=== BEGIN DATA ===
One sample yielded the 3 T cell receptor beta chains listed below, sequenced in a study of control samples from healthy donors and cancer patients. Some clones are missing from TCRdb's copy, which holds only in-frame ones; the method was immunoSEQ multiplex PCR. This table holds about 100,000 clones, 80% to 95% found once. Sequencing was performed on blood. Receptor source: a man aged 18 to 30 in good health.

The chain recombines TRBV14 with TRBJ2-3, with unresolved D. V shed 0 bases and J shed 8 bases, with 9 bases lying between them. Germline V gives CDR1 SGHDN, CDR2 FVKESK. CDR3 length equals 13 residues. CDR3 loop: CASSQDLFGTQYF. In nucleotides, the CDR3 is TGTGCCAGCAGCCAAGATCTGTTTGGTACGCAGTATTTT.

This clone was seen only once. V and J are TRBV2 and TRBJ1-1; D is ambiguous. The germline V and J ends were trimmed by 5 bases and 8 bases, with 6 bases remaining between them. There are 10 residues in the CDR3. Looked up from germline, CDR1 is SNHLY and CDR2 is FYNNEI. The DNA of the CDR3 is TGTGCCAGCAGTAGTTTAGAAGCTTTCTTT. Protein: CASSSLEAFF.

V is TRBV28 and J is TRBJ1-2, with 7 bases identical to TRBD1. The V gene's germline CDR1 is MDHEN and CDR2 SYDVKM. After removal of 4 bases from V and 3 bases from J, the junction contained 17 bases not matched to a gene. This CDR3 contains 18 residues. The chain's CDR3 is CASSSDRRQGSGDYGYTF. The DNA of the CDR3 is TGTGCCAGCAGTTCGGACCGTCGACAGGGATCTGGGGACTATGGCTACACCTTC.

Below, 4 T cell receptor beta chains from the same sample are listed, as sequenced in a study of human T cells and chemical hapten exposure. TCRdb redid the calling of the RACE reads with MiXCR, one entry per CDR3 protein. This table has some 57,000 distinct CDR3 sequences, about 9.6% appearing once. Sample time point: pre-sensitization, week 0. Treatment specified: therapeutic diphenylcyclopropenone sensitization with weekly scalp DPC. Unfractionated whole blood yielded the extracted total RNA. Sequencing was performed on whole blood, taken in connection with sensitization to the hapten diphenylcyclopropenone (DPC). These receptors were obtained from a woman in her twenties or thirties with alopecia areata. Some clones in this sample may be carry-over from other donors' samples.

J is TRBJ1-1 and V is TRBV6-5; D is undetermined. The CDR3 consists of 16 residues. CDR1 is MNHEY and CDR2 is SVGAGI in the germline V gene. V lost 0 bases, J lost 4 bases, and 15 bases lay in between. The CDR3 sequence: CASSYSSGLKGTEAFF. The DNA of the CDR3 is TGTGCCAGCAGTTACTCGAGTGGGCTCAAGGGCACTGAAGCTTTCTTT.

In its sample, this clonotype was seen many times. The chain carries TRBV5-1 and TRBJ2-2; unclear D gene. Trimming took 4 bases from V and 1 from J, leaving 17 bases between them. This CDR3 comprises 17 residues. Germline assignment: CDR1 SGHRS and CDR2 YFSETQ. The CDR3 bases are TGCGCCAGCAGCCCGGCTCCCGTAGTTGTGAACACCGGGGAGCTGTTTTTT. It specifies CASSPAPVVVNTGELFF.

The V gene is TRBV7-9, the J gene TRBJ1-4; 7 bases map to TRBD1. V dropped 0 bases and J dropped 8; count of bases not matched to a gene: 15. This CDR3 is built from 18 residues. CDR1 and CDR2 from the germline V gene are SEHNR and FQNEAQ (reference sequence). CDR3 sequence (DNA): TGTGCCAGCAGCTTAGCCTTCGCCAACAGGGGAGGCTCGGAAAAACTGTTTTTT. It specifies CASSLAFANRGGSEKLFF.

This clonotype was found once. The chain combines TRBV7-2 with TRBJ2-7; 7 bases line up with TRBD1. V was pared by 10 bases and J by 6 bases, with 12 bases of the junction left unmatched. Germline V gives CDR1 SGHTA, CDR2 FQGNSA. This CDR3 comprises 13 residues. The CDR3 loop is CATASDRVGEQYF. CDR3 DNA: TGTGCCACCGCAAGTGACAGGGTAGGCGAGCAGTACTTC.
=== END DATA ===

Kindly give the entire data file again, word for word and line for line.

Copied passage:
One sample yielded the 3 T cell receptor beta chains listed below, sequenced in a study of control samples from healthy donors and cancer patients. Some clones are missing from TCRdb's copy, which holds only in-frame ones; the method was immunoSEQ multiplex PCR. This table holds about 100,000 clones, 80% to 95% found once. Sequencing was performed on blood. Receptor source: a man aged 18 to 30 in good health.

The chain recombines TRBV14 with TRBJ2-3, with unresolved D. V shed 0 bases and J shed 8 bases, with 9 bases lying between them. Germline V gives CDR1 SGHDN, CDR2 FVKESK. CDR3 length equals 13 residues. CDR3 loop: CASSQDLFGTQYF. In nucleotides, the CDR3 is TGTGCCAGCAGCCAAGATCTGTTTGGTACGCAGTATTTT.

This clone was seen only once. V and J are TRBV2 and TRBJ1-1; D is ambiguous. The germline V and J ends were trimmed by 5 bases and 8 bases, with 6 bases remaining between them. There are 10 residues in the CDR3. Looked up from germline, CDR1 is SNHLY and CDR2 is FYNNEI. The DNA of the CDR3 is TGTGCCAGCAGTAGTTTAGAAGCTTTCTTT. Protein: CASSSLEAFF.

V is TRBV28 and J is TRBJ1-2, with 7 bases identical to TRBD1. The V gene's germline CDR1 is MDHEN and CDR2 SYDVKM. After removal of 4 bases from V and 3 bases from J, the junction contained 17 bases not matched to a gene. This CDR3 contains 18 residues. The chain's CDR3 is CASSSDRRQGSGDYGYTF. The DNA of the CDR3 is TGTGCCAGCAGTTCGGACCGTCGACAGGGATCTGGGGACTATGGCTACACCTTC.

Below, 4 T cell receptor beta chains from the same sample are listed, as sequenced in a study of human T cells and chemical hapten exposure. TCRdb redid the calling of the RACE reads with MiXCR, one entry per CDR3 protein. This table has some 57,000 distinct CDR3 sequences, about 9.6% appearing once. Sample time point: pre-sensitization, week 0. Treatment specified: therapeutic diphenylcyclopropenone sensitization with weekly scalp DPC. Unfractionated whole blood yielded the extracted total RNA. Sequencing was performed on whole blood, taken in connection with sensitization to the hapten diphenylcyclopropenone (DPC). These receptors were obtained from a woman in her twenties or thirties with alopecia areata. Some clones in this sample may be carry-over from other donors' samples.

J is TRBJ1-1 and V is TRBV6-5; D is undetermined. The CDR3 consists of 16 residues. CDR1 is MNHEY and CDR2 is SVGAGI in the germline V gene. V lost 0 bases, J lost 4 bases, and 15 bases lay in between. The CDR3 sequence: CASSYSSGLKGTEAFF. The DNA of the CDR3 is TGTGCCAGCAGTTACTCGAGTGGGCTCAAGGGCACTGAAGCTTTCTTT.

In its sample, this clonotype was seen many times. The chain carries TRBV5-1 and TRBJ2-2; unclear D gene. Trimming took 4 bases from V and 1 from J, leaving 17 bases between them. This CDR3 comprises 17 residues. Germline assignment: CDR1 SGHRS and CDR2 YFSETQ. The CDR3 bases are TGCGCCAGCAGCCCGGCTCCCGTAGTTGTGAACACCGGGGAGCTGTTTTTT. It specifies CASSPAPVVVNTGELFF.

The V gene is TRBV7-9, the J gene TRBJ1-4; 7 bases map to TRBD1. V dropped 0 bases and J dropped 8; count of bases not matched to a gene: 15. This CDR3 is built from 18 residues. CDR1 and CDR2 from the germline V gene are SEHNR and FQNEAQ (reference sequence). CDR3 sequence (DNA): TGTGCCAGCAGCTTAGCCTTCGCCAACAGGGGAGGCTCGGAAAAACTGTTTTTT. It specifies CASSLAFANRGGSEKLFF.

This clonotype was found once. The chain combines TRBV7-2 with TRBJ2-7; 7 bases line up with TRBD1. V was pared by 10 bases and J by 6 bases, with 12 bases of the junction left unmatched. Germline V gives CDR1 SGHTA, CDR2 FQGNSA. This CDR3 comprises 13 residues. The CDR3 loop is CATASDRVGEQYF. CDR3 DNA: TGTGCCACCGCAAGTGACAGGGTAGGCGAGCAGTACTTC.